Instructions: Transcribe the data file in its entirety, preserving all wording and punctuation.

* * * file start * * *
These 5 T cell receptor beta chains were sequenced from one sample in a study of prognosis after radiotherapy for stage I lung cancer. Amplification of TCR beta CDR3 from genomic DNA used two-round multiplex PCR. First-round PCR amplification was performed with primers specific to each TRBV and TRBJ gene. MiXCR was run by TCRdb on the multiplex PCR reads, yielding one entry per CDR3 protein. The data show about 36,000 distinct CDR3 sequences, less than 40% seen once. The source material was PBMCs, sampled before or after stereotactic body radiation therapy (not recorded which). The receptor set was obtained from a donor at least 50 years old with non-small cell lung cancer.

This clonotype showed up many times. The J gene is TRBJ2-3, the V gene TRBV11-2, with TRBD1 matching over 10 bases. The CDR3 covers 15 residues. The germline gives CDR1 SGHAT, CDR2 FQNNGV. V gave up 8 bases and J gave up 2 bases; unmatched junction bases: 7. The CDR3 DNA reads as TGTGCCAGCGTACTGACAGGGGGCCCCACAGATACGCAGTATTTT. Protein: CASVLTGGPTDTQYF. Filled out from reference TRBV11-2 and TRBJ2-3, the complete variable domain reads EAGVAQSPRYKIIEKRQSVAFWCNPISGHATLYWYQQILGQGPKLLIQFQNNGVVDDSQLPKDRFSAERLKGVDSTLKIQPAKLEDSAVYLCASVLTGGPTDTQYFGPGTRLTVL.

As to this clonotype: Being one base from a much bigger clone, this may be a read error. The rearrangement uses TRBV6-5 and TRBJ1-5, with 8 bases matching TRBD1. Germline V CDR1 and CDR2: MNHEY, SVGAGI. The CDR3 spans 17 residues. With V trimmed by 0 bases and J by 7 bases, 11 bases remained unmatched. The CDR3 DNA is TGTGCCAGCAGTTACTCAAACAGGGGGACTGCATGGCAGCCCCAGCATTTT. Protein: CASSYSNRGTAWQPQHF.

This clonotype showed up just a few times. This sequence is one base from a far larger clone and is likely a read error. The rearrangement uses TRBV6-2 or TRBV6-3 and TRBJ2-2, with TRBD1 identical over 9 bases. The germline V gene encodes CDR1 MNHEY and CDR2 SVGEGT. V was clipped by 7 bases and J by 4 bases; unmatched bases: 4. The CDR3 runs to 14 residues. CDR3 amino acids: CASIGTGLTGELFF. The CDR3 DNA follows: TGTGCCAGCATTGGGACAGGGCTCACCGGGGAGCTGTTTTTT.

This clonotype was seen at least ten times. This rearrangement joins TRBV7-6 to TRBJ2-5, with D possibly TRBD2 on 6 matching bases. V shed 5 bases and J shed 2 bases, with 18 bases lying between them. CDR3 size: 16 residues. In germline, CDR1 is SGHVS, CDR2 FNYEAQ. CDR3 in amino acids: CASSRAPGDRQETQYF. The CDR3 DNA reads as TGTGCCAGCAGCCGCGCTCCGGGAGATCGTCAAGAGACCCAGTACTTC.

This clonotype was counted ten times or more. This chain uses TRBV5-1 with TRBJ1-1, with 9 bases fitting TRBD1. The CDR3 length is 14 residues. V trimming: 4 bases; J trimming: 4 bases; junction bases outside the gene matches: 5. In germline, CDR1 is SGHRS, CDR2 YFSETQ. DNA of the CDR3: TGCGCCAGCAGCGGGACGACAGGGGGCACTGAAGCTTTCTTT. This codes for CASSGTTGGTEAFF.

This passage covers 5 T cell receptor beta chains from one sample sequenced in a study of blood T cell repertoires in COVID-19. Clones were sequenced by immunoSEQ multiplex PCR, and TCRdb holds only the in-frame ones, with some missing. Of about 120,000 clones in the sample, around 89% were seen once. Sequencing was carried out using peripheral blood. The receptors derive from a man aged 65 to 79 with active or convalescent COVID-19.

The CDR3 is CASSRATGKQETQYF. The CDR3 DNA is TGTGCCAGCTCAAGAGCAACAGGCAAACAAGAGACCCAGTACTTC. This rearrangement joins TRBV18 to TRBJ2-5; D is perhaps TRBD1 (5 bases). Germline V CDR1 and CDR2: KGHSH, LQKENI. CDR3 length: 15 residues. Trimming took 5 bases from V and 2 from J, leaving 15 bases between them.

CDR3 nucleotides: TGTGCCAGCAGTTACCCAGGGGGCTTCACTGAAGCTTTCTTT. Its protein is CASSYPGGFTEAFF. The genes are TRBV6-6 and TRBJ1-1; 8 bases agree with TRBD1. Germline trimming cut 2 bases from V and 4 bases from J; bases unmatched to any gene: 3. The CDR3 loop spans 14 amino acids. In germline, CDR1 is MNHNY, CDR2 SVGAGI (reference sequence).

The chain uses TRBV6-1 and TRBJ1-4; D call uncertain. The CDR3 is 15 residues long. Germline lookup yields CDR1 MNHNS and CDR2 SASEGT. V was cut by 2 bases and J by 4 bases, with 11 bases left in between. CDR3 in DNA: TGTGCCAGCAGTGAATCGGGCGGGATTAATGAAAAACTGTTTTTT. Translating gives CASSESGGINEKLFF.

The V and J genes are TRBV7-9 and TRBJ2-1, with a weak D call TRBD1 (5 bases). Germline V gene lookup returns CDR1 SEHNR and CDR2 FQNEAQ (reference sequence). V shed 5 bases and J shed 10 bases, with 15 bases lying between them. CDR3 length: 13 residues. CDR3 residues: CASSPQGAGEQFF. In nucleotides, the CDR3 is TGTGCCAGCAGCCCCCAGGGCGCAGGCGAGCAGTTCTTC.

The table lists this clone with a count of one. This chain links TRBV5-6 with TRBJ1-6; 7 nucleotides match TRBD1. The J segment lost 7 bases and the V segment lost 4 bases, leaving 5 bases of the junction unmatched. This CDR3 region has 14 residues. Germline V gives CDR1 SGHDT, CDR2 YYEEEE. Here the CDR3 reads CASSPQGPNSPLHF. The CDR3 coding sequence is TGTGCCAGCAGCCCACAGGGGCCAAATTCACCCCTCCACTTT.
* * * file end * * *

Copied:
These 5 T cell receptor beta chains were sequenced from one sample in a study of prognosis after radiotherapy for stage I lung cancer. Amplification of TCR beta CDR3 from genomic DNA used two-round multiplex PCR. First-round PCR amplification was performed with primers specific to each TRBV and TRBJ gene. MiXCR was run by TCRdb on the multiplex PCR reads, yielding one entry per CDR3 protein. The data show about 36,000 distinct CDR3 sequences, less than 40% seen once. The source material was PBMCs, sampled before or after stereotactic body radiation therapy (not recorded which). The receptor set was obtained from a donor at least 50 years old with non-small cell lung cancer.

This clonotype showed up many times. The J gene is TRBJ2-3, the V gene TRBV11-2, with TRBD1 matching over 10 bases. The CDR3 covers 15 residues. The germline gives CDR1 SGHAT, CDR2 FQNNGV. V gave up 8 bases and J gave up 2 bases; unmatched junction bases: 7. The CDR3 DNA reads as TGTGCCAGCGTACTGACAGGGGGCCCCACAGATACGCAGTATTTT. Protein: CASVLTGGPTDTQYF. Filled out from reference TRBV11-2 and TRBJ2-3, the complete variable domain reads EAGVAQSPRYKIIEKRQSVAFWCNPISGHATLYWYQQILGQGPKLLIQFQNNGVVDDSQLPKDRFSAERLKGVDSTLKIQPAKLEDSAVYLCASVLTGGPTDTQYFGPGTRLTVL.

As to this clonotype: Being one base from a much bigger clone, this may be a read error. The rearrangement uses TRBV6-5 and TRBJ1-5, with 8 bases matching TRBD1. Germline V CDR1 and CDR2: MNHEY, SVGAGI. The CDR3 spans 17 residues. With V trimmed by 0 bases and J by 7 bases, 11 bases remained unmatched. The CDR3 DNA is TGTGCCAGCAGTTACTCAAACAGGGGGACTGCATGGCAGCCCCAGCATTTT. Protein: CASSYSNRGTAWQPQHF.

This clonotype showed up just a few times. This sequence is one base from a far larger clone and is likely a read error. The rearrangement uses TRBV6-2 or TRBV6-3 and TRBJ2-2, with TRBD1 identical over 9 bases. The germline V gene encodes CDR1 MNHEY and CDR2 SVGEGT. V was clipped by 7 bases and J by 4 bases; unmatched bases: 4. The CDR3 runs to 14 residues. CDR3 amino acids: CASIGTGLTGELFF. The CDR3 DNA follows: TGTGCCAGCATTGGGACAGGGCTCACCGGGGAGCTGTTTTTT.

This clonotype was seen at least ten times. This rearrangement joins TRBV7-6 to TRBJ2-5, with D possibly TRBD2 on 6 matching bases. V shed 5 bases and J shed 2 bases, with 18 bases lying between them. CDR3 size: 16 residues. In germline, CDR1 is SGHVS, CDR2 FNYEAQ. CDR3 in amino acids: CASSRAPGDRQETQYF. The CDR3 DNA reads as TGTGCCAGCAGCCGCGCTCCGGGAGATCGTCAAGAGACCCAGTACTTC.

This clonotype was counted ten times or more. This chain uses TRBV5-1 with TRBJ1-1, with 9 bases fitting TRBD1. The CDR3 length is 14 residues. V trimming: 4 bases; J trimming: 4 bases; junction bases outside the gene matches: 5. In germline, CDR1 is SGHRS, CDR2 YFSETQ. DNA of the CDR3: TGCGCCAGCAGCGGGACGACAGGGGGCACTGAAGCTTTCTTT. This codes for CASSGTTGGTEAFF.

This passage covers 5 T cell receptor beta chains from one sample sequenced in a study of blood T cell repertoires in COVID-19. Clones were sequenced by immunoSEQ multiplex PCR, and TCRdb holds only the in-frame ones, with some missing. Of about 120,000 clones in the sample, around 89% were seen once. Sequencing was carried out using peripheral blood. The receptors derive from a man aged 65 to 79 with active or convalescent COVID-19.

The CDR3 is CASSRATGKQETQYF. The CDR3 DNA is TGTGCCAGCTCAAGAGCAACAGGCAAACAAGAGACCCAGTACTTC. This rearrangement joins TRBV18 to TRBJ2-5; D is perhaps TRBD1 (5 bases). Germline V CDR1 and CDR2: KGHSH, LQKENI. CDR3 length: 15 residues. Trimming took 5 bases from V and 2 from J, leaving 15 bases between them.

CDR3 nucleotides: TGTGCCAGCAGTTACCCAGGGGGCTTCACTGAAGCTTTCTTT. Its protein is CASSYPGGFTEAFF. The genes are TRBV6-6 and TRBJ1-1; 8 bases agree with TRBD1. Germline trimming cut 2 bases from V and 4 bases from J; bases unmatched to any gene: 3. The CDR3 loop spans 14 amino acids. In germline, CDR1 is MNHNY, CDR2 SVGAGI (reference sequence).

The chain uses TRBV6-1 and TRBJ1-4; D call uncertain. The CDR3 is 15 residues long. Germline lookup yields CDR1 MNHNS and CDR2 SASEGT. V was cut by 2 bases and J by 4 bases, with 11 bases left in between. CDR3 in DNA: TGTGCCAGCAGTGAATCGGGCGGGATTAATGAAAAACTGTTTTTT. Translating gives CASSESGGINEKLFF.

The V and J genes are TRBV7-9 and TRBJ2-1, with a weak D call TRBD1 (5 bases). Germline V gene lookup returns CDR1 SEHNR and CDR2 FQNEAQ (reference sequence). V shed 5 bases and J shed 10 bases, with 15 bases lying between them. CDR3 length: 13 residues. CDR3 residues: CASSPQGAGEQFF. In nucleotides, the CDR3 is TGTGCCAGCAGCCCCCAGGGCGCAGGCGAGCAGTTCTTC.

The table lists this clone with a count of one. This chain links TRBV5-6 with TRBJ1-6; 7 nucleotides match TRBD1. The J segment lost 7 bases and the V segment lost 4 bases, leaving 5 bases of the junction unmatched. This CDR3 region has 14 residues. Germline V gives CDR1 SGHDT, CDR2 YYEEEE. Here the CDR3 reads CASSPQGPNSPLHF. The CDR3 coding sequence is TGTGCCAGCAGCCCACAGGGGCCAAATTCACCCCTCCACTTT.